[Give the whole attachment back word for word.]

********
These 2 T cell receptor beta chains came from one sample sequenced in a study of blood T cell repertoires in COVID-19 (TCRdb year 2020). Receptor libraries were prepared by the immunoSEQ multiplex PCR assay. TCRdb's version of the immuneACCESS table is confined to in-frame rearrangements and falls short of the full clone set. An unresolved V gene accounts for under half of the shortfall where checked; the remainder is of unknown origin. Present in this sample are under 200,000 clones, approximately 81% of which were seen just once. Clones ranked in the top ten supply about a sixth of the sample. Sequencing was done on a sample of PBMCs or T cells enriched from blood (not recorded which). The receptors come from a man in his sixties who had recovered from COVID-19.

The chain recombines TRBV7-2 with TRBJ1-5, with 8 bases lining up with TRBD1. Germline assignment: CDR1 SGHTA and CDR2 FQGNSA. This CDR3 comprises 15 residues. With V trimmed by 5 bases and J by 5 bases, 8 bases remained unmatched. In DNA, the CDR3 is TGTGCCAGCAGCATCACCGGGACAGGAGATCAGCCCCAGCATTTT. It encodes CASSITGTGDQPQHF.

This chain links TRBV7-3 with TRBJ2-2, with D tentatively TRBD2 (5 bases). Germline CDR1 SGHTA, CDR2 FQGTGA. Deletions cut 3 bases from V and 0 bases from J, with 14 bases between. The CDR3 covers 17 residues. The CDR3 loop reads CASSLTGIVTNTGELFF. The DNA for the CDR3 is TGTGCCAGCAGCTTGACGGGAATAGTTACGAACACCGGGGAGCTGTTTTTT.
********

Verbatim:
These 2 T cell receptor beta chains came from one sample sequenced in a study of blood T cell repertoires in COVID-19 (TCRdb year 2020). Receptor libraries were prepared by the immunoSEQ multiplex PCR assay. TCRdb's version of the immuneACCESS table is confined to in-frame rearrangements and falls short of the full clone set. An unresolved V gene accounts for under half of the shortfall where checked; the remainder is of unknown origin. Present in this sample are under 200,000 clones, approximately 81% of which were seen just once. Clones ranked in the top ten supply about a sixth of the sample. Sequencing was done on a sample of PBMCs or T cells enriched from blood (not recorded which). The receptors come from a man in his sixties who had recovered from COVID-19.

The chain recombines TRBV7-2 with TRBJ1-5, with 8 bases lining up with TRBD1. Germline assignment: CDR1 SGHTA and CDR2 FQGNSA. This CDR3 comprises 15 residues. With V trimmed by 5 bases and J by 5 bases, 8 bases remained unmatched. In DNA, the CDR3 is TGTGCCAGCAGCATCACCGGGACAGGAGATCAGCCCCAGCATTTT. It encodes CASSITGTGDQPQHF.

This chain links TRBV7-3 with TRBJ2-2, with D tentatively TRBD2 (5 bases). Germline CDR1 SGHTA, CDR2 FQGTGA. Deletions cut 3 bases from V and 0 bases from J, with 14 bases between. The CDR3 covers 17 residues. The CDR3 loop reads CASSLTGIVTNTGELFF. The DNA for the CDR3 is TGTGCCAGCAGCTTGACGGGAATAGTTACGAACACCGGGGAGCTGTTTTTT.